UEFA has warned the Kazakhstan outfit over possible sanctions if the club persists with its tradition of slaughtering a sheep around matches.
Shakhter Karagandy has been warned by UEFA that if the club continues to slaughter sheep before a game it will face possible sanctions.
The Kazakh champion courted controversy ahead of the first leg of its Champions League playoff against Celtic last week when the club performed a ritual killing of a sheep the day before the clash.
Ahead of the second leg of the tie against Neil Lennon's men on Wednesday, which Shakhter lead 2-0, a letter written by UEFA competitions director Giorgio Marchetti to the club's executive director Yerden Khalilin was released.
"We were informed that an animal slaughter took place at some point prior to the Champions League fixture involving Shakhter Karagandy and Celtic at the Astana Arena on Tuesday 20 August 2013," wrote Marchetti.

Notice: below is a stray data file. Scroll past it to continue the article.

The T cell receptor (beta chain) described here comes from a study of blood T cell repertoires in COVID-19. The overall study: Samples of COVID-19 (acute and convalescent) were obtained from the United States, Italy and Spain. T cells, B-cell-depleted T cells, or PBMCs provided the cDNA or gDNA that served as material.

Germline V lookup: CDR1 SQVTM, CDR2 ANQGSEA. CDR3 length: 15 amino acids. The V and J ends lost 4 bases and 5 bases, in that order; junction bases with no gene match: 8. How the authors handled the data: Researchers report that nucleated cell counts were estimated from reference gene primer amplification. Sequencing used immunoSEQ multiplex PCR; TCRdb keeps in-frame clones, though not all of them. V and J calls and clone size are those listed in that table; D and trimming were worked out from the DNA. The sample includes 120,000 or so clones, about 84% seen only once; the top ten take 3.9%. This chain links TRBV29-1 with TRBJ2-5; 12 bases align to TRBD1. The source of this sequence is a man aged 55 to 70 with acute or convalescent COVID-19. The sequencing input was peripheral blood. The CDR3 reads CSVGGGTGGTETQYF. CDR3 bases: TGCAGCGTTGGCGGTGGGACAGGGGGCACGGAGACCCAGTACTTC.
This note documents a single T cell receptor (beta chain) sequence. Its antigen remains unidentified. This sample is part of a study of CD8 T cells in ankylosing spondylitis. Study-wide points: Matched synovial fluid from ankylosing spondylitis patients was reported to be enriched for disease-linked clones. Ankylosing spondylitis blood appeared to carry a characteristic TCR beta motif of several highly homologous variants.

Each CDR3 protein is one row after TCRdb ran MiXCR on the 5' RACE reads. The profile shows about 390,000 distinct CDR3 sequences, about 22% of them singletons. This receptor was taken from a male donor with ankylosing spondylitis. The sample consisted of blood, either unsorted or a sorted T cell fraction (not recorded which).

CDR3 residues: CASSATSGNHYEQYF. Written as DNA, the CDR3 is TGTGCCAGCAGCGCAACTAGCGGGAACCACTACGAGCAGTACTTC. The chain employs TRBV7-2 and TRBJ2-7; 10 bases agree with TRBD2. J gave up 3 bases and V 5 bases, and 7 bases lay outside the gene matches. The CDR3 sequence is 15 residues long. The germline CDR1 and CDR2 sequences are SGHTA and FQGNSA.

"Although certain practices may be culturally rooted, they have no place in or around a sporting arena or event.
"In this context, I would like to make you aware that animal slaughter on a football pitch or in a stadium before, during or after a UEFA competition match - or with reference to a UEFA competition - is totally improper, and will not be tolerated.
"In case of re-occurrence, it will inevitably lead to a full investigation by our disciplinary bodies."
The practice led to outrage from leading animal rights groups, with People for the Ethical Treatment of Animals (PETA) writing an open letter to UEFA president Michel Platini demanding action.
European football's governing body has now responded to those concerns, threatening disciplinary proceedings should the practice be repeated.